Soli Deo Gloria: For the Glory of God Alone

Soli Deo Gloria: For the Glory of God Alone

Posted: Thursday, September 20, 2012 6:00 pm

The Messenger, September 20, 2012
A Different Kind of Day

By CAMILLE KENDALL
Special to The Messenger
“Remember the sabbath day, to keep it holy. Six days you shall labor, and do all your work, but the seventh day is a sabbath to the Lord your God…” (Exodus 20:8-10a)
Last week, we looked at the Fourth Commandment and considered its relevance to Christians today. Yes, this commandment still applies to us, and, yes, God still takes our disobedience of this commandment very seriously. So seriously, in fact, that my dishonoring of the sabbath is one more reason Jesus had to die for me.  
Once again, I find myself saying, “Thank you, Jesus, for keeping the Law on my behalf. Thank you for taking my sin upon Yourself and covering me instead with Your perfect righteousness.”
Jesus kept the sabbath perfectly for me and fully satisfied the Law’s requirements. But that doesn’t mean that now I just skip merrily on my way with no more thought about what this Commandment means for me. On the contrary, if honoring the sabbath was so important to Jesus that He kept it perfectly, then it should be important to me also. Jesus died to cover my sins and to give me new life — not so that I can go on living in willful disobedience, but so that I can begin living a new life of joyful obedience to my Father. Out of gratitude and love, I want to honor God by honoring His sabbath.
“Holy” means “set apart from ordinary use, consecrated, dedicated to the Lord.” What, then, does it mean to “remember the sabbath day, to keep it holy”? What does that look like? Well, for starters, it means the sabbath will not look like just another day of the week. It is not an extra day tacked onto the weekend when we catch up on unfinished business at the office, work an extra shift at the discount store, or squeeze in one more ball practice with the team. It is not an extra Saturday, when we check off yard work and chores around the house so that we can finally settle into our easy chairs and boob out in front of the TV. No, the sabbath is different.
Question 103 of the Heidelberg Catechism asks: What is God’s will for you in the Fourth Commandment? Answer: First, that the gospel ministry and education for it be maintained, and that, especially on the festive day of rest, I regularly attend the assembly of God’s people to learn what God’s Word teaches, to participate in the sacraments, to pray to God publicly, and to bring Christian offerings for the poor. Second, that every day of my life I rest from my evil ways, let the Lord work in me through His Spirit, and so begin already in this life the eternal sabbath.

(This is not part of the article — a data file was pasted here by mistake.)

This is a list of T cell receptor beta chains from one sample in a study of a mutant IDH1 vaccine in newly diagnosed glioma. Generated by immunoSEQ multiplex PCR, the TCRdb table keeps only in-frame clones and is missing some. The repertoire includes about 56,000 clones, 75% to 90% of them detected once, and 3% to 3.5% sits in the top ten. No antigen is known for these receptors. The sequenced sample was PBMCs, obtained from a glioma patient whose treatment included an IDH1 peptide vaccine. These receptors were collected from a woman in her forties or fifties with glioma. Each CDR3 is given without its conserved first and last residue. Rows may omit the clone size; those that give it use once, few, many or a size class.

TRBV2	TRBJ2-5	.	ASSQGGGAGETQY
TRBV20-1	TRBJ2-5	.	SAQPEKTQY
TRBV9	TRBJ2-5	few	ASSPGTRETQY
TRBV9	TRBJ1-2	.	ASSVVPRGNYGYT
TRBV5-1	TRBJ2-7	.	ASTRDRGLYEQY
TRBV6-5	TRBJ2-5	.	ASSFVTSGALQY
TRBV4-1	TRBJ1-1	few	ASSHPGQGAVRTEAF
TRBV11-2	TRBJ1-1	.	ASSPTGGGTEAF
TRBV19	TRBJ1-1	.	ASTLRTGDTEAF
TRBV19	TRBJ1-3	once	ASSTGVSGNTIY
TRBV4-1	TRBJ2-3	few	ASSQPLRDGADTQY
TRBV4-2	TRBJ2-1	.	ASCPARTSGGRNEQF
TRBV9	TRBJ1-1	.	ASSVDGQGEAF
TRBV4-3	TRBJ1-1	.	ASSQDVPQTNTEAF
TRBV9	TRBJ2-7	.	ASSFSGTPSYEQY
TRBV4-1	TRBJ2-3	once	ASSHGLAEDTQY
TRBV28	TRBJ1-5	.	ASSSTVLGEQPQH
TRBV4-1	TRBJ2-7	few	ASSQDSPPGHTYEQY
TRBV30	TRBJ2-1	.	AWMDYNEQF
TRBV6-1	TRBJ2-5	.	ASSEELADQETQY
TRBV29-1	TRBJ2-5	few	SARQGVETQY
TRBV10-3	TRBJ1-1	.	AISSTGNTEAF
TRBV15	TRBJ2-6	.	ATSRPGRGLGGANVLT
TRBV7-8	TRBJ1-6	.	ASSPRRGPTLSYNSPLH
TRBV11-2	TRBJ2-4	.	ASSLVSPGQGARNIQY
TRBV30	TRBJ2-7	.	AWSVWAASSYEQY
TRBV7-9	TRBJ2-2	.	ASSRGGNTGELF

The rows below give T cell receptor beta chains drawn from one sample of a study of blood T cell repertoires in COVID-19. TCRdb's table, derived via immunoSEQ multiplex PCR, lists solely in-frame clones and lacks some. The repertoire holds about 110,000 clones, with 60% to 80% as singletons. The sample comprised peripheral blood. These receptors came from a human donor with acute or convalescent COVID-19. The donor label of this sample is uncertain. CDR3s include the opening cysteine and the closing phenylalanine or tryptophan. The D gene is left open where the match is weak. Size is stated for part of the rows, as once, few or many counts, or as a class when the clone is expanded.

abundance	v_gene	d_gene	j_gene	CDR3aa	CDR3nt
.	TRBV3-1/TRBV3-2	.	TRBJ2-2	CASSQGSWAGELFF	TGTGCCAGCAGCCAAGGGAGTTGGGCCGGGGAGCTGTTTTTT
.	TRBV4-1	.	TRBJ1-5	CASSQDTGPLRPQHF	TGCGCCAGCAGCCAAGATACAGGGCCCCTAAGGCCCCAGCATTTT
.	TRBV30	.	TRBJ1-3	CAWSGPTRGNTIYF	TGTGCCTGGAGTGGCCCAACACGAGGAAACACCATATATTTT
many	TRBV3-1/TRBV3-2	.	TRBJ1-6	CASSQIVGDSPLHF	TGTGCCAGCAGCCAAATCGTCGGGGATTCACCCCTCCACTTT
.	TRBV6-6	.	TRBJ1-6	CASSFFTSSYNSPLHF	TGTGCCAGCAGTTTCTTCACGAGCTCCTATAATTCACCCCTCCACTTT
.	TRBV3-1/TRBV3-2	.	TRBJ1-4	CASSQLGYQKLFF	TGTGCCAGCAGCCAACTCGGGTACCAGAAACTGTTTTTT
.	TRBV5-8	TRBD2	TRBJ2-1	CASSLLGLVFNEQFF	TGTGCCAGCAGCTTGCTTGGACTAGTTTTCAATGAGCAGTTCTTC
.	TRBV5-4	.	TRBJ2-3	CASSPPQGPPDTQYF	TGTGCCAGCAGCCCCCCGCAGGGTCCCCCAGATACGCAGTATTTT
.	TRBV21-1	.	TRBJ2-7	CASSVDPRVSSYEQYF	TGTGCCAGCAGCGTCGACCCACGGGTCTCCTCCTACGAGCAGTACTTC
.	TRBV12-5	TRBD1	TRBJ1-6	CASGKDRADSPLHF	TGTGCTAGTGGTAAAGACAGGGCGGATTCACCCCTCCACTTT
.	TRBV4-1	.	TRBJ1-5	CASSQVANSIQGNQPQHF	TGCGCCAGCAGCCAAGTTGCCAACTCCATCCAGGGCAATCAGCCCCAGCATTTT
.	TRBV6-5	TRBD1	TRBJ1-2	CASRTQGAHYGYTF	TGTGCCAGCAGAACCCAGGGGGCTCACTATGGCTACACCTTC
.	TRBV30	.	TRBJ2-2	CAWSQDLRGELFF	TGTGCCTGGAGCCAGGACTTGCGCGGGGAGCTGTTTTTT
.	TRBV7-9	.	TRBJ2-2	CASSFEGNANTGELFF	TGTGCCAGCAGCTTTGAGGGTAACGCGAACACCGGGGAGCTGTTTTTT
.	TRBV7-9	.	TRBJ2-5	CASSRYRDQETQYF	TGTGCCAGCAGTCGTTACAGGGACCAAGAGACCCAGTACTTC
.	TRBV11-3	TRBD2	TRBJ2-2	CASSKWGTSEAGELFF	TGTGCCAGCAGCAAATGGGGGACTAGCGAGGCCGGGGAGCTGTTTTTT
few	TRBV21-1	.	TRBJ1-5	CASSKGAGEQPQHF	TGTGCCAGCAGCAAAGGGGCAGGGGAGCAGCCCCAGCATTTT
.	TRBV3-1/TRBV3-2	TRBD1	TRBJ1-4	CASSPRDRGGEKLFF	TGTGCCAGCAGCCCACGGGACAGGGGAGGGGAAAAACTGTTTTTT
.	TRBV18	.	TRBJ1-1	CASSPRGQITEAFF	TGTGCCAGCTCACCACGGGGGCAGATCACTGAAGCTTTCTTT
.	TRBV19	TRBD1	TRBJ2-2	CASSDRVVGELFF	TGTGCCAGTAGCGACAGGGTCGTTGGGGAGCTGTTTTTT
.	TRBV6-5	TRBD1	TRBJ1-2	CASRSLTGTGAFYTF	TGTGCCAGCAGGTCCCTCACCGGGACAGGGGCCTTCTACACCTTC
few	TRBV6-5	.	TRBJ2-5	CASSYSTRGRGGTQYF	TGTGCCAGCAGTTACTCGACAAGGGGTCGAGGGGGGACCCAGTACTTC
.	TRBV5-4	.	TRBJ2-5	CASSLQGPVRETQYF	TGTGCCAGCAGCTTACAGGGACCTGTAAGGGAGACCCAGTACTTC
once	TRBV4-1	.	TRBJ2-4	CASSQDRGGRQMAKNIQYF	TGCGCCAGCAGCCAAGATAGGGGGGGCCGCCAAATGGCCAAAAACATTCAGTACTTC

The sabbath is a day set apart for God’s people to rest from our regular weekday activities in order to devote our time and attention to the public worship of our Creator, to the study of God’s Word, to fellowship with other believers, and to corporate prayer and ministry. It is a day to pause and celebrate the joy of being God’s people, and to affirm anew each week that God is indeed our sovereign King and our sustainer. It is a time of refreshment when we meet corporately with God and are strengthened by Him to live every day in conscious dependence upon Him.
Certainly, the culture we live in exerts great pressure upon Christians to compromise the sabbath, just as it pressures us to compromise every other Commandment.  Honoring the sabbath sometimes requires difficult sacrifice. But by honoring God’s sabbath this week, we begin now — in this life — to celebrate the “eternal sabbath” we will enjoy in Glory. Which begs the question: If a professing Christian doesn’t earnestly want to honor and enjoy the sabbath in this life, why does she think she will want to celebrate an eternal sabbath with God’s people in Glory?
Does the idea of heaven appeal to you? Come worship with God’s people this week for a taste of the joy to come.
———
Editor’s note: Camille Kendall, wife, homeschool mom and redeemed sinner, is a member of Grace Presbyterian Church in Troy.

Leave a Comment